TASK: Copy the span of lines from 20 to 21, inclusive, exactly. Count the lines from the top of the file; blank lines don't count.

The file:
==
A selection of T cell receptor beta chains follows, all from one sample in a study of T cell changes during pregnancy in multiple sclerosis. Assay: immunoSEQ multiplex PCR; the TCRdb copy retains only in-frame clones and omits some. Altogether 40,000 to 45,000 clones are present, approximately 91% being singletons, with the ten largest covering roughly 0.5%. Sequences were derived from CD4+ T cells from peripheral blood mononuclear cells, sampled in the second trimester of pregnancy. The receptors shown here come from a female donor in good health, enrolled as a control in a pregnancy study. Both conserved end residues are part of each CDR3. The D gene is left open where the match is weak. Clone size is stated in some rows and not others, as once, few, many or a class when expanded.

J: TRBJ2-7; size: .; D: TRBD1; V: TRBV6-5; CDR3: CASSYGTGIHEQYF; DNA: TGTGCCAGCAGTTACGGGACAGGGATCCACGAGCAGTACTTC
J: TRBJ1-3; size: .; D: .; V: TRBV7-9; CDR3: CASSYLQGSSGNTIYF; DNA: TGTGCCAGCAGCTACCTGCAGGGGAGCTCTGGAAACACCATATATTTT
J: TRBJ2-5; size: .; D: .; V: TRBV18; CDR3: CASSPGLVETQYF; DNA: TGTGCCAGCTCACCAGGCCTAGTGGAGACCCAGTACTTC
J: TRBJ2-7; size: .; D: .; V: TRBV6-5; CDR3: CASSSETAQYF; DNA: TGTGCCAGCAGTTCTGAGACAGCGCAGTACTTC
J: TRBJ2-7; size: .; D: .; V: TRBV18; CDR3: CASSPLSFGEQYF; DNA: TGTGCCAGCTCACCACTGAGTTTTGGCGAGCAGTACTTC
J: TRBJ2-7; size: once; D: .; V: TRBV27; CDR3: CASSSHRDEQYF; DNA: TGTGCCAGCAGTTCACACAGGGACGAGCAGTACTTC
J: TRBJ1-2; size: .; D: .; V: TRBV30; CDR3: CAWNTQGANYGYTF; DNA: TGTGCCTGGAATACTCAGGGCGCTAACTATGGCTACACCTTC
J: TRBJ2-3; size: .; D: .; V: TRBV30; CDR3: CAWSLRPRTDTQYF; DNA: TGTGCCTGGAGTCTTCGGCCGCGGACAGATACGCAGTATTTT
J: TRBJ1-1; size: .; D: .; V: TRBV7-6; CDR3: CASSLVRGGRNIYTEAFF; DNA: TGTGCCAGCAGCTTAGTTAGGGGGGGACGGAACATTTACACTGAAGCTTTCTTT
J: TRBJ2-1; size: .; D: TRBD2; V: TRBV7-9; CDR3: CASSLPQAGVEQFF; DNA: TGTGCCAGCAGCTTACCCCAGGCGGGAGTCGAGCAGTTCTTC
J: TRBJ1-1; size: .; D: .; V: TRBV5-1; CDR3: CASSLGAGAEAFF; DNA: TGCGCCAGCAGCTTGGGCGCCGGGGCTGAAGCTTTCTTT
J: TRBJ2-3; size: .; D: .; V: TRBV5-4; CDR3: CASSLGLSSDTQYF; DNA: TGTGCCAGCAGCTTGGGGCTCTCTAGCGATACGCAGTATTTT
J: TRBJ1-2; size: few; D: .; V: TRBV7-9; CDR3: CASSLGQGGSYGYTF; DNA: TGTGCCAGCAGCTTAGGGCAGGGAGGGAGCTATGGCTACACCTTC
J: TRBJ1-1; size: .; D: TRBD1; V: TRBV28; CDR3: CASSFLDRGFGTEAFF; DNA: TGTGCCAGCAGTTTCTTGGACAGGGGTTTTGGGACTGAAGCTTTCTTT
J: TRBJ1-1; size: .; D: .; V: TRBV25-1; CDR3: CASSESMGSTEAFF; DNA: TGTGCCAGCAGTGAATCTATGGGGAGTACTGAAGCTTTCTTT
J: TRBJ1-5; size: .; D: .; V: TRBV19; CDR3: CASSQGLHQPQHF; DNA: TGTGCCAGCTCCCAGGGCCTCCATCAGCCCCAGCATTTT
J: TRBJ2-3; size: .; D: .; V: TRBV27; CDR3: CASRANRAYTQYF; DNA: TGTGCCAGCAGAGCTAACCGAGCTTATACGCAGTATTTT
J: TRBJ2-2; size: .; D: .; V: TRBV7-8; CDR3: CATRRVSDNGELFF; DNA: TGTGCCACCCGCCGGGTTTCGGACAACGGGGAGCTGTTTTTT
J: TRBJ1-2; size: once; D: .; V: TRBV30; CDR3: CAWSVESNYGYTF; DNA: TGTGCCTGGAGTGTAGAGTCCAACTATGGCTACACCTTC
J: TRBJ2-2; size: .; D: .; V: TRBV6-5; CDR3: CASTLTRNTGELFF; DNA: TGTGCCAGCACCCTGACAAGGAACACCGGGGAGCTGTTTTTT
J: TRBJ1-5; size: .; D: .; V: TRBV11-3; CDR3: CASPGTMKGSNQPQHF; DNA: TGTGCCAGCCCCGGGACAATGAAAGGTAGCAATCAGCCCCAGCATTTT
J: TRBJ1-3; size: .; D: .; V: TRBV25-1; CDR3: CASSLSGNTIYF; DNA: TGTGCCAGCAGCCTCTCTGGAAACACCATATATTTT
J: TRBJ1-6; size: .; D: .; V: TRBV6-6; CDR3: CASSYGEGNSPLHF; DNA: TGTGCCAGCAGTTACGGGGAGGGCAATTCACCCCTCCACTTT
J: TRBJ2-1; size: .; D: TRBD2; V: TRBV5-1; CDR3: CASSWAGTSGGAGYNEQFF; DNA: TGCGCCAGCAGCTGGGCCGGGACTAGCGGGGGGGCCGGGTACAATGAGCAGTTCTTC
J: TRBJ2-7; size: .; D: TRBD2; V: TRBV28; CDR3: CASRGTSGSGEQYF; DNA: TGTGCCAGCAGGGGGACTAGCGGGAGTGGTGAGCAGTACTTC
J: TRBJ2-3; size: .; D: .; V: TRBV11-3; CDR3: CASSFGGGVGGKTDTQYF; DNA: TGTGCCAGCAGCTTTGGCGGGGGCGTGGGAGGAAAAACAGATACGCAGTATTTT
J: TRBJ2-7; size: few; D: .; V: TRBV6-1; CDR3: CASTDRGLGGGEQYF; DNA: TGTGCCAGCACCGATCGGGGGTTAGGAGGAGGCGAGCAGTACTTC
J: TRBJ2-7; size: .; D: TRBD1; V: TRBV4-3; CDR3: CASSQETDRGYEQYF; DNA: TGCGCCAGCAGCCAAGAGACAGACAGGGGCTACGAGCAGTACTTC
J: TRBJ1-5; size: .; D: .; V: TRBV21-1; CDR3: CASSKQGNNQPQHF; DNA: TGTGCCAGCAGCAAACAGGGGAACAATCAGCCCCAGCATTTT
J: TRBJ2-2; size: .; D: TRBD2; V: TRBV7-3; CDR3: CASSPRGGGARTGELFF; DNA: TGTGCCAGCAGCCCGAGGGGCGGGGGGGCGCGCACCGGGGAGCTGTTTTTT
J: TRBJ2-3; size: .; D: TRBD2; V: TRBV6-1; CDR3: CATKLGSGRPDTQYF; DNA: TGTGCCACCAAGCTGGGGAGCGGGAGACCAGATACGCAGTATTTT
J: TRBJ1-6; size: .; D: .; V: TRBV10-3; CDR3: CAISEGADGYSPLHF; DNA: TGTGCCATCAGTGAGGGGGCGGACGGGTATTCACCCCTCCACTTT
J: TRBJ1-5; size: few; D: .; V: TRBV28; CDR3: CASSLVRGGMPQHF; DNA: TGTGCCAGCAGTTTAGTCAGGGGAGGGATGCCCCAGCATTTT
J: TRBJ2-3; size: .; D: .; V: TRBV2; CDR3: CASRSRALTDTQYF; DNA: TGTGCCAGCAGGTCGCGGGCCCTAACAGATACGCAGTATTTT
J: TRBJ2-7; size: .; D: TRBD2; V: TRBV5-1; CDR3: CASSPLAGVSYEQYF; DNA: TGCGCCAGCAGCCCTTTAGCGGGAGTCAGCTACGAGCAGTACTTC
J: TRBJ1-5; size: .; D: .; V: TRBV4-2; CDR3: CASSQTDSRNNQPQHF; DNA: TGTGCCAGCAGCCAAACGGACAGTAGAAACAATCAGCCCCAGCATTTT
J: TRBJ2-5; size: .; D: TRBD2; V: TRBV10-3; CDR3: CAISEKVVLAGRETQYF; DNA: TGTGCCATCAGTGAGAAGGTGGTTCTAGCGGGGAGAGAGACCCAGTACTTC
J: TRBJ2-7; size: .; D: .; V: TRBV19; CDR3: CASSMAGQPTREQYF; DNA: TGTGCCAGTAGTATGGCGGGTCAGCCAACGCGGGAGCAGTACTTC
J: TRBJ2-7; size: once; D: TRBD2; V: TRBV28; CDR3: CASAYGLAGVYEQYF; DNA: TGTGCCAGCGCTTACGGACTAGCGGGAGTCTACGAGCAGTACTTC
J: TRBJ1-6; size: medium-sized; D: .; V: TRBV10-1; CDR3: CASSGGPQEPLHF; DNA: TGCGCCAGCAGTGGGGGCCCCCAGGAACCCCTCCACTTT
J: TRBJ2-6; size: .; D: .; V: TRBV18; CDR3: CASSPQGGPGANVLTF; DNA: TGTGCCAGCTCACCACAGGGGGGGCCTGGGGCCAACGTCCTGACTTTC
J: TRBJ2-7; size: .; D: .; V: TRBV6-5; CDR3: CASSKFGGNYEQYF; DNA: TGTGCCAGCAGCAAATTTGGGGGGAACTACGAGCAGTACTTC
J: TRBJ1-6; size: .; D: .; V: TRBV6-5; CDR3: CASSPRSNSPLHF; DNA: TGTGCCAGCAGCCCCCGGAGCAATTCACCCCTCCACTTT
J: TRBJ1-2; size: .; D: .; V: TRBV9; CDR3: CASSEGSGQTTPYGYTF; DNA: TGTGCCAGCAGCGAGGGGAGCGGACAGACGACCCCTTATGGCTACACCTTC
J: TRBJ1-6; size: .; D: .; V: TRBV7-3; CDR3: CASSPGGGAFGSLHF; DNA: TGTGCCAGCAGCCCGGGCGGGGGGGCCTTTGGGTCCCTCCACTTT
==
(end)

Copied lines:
J: TRBJ1-2; size: once; D: .; V: TRBV30; CDR3: CAWSVESNYGYTF; DNA: TGTGCCTGGAGTGTAGAGTCCAACTATGGCTACACCTTC
J: TRBJ2-2; size: .; D: .; V: TRBV6-5; CDR3: CASTLTRNTGELFF; DNA: TGTGCCAGCACCCTGACAAGGAACACCGGGGAGCTGTTTTTT